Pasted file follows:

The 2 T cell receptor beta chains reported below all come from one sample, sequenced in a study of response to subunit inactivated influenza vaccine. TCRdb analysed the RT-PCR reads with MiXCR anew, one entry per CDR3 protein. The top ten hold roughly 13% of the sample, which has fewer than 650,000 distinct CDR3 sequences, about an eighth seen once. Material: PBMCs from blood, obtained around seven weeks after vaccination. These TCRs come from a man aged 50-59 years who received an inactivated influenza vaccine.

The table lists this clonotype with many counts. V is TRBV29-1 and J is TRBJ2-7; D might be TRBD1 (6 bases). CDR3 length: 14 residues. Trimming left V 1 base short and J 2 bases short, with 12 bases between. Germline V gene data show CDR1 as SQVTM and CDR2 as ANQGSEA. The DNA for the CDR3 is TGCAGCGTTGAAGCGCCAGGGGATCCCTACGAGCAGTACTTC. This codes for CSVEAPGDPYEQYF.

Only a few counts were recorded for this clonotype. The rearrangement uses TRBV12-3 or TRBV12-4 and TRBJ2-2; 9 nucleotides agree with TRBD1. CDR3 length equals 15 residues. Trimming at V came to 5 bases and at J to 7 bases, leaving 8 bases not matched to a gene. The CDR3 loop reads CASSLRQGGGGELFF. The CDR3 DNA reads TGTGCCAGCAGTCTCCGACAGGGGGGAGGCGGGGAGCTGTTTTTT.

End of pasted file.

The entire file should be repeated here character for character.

The 2 T cell receptor beta chains reported below all come from one sample, sequenced in a study of response to subunit inactivated influenza vaccine. TCRdb analysed the RT-PCR reads with MiXCR anew, one entry per CDR3 protein. The top ten hold roughly 13% of the sample, which has fewer than 650,000 distinct CDR3 sequences, about an eighth seen once. Material: PBMCs from blood, obtained around seven weeks after vaccination. These TCRs come from a man aged 50-59 years who received an inactivated influenza vaccine.

The table lists this clonotype with many counts. V is TRBV29-1 and J is TRBJ2-7; D might be TRBD1 (6 bases). CDR3 length: 14 residues. Trimming left V 1 base short and J 2 bases short, with 12 bases between. Germline V gene data show CDR1 as SQVTM and CDR2 as ANQGSEA. The DNA for the CDR3 is TGCAGCGTTGAAGCGCCAGGGGATCCCTACGAGCAGTACTTC. This codes for CSVEAPGDPYEQYF.

Only a few counts were recorded for this clonotype. The rearrangement uses TRBV12-3 or TRBV12-4 and TRBJ2-2; 9 nucleotides agree with TRBD1. CDR3 length equals 15 residues. Trimming at V came to 5 bases and at J to 7 bases, leaving 8 bases not matched to a gene. The CDR3 loop reads CASSLRQGGGGELFF. The CDR3 DNA reads TGTGCCAGCAGTCTCCGACAGGGGGGAGGCGGGGAGCTGTTTTTT.